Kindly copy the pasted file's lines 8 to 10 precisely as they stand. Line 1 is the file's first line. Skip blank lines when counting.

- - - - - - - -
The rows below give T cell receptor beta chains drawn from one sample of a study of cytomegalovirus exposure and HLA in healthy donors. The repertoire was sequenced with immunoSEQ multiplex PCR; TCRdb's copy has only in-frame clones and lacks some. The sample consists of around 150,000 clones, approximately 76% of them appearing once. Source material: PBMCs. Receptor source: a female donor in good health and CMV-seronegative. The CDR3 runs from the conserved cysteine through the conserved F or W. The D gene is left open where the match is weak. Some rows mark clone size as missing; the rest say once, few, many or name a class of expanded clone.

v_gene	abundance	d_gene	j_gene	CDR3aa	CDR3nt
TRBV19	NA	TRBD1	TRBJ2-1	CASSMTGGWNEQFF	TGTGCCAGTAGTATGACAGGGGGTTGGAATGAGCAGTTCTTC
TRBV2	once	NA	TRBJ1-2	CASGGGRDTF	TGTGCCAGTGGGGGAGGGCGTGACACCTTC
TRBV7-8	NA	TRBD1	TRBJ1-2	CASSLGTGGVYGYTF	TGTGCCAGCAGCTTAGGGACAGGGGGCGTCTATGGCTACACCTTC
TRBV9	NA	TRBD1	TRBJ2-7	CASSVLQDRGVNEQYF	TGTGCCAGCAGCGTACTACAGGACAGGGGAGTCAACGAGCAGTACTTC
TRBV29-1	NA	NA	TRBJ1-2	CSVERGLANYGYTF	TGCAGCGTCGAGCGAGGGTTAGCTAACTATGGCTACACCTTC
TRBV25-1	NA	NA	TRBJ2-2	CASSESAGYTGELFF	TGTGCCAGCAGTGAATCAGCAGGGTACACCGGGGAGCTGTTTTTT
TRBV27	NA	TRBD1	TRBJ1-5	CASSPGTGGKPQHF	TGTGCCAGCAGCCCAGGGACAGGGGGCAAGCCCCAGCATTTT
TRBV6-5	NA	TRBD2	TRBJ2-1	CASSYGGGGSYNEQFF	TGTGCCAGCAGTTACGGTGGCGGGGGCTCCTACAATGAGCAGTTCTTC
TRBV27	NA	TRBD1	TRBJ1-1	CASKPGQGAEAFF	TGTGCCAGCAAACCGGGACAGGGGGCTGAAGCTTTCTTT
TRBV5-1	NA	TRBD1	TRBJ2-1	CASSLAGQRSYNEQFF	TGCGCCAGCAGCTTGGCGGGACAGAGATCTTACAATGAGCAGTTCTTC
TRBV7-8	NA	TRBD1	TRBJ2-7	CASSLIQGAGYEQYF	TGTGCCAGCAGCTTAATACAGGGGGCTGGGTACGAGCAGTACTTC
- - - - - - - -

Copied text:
TRBV25-1	NA	NA	TRBJ2-2	CASSESAGYTGELFF	TGTGCCAGCAGTGAATCAGCAGGGTACACCGGGGAGCTGTTTTTT
TRBV27	NA	TRBD1	TRBJ1-5	CASSPGTGGKPQHF	TGTGCCAGCAGCCCAGGGACAGGGGGCAAGCCCCAGCATTTT
TRBV6-5	NA	TRBD2	TRBJ2-1	CASSYGGGGSYNEQFF	TGTGCCAGCAGTTACGGTGGCGGGGGCTCCTACAATGAGCAGTTCTTC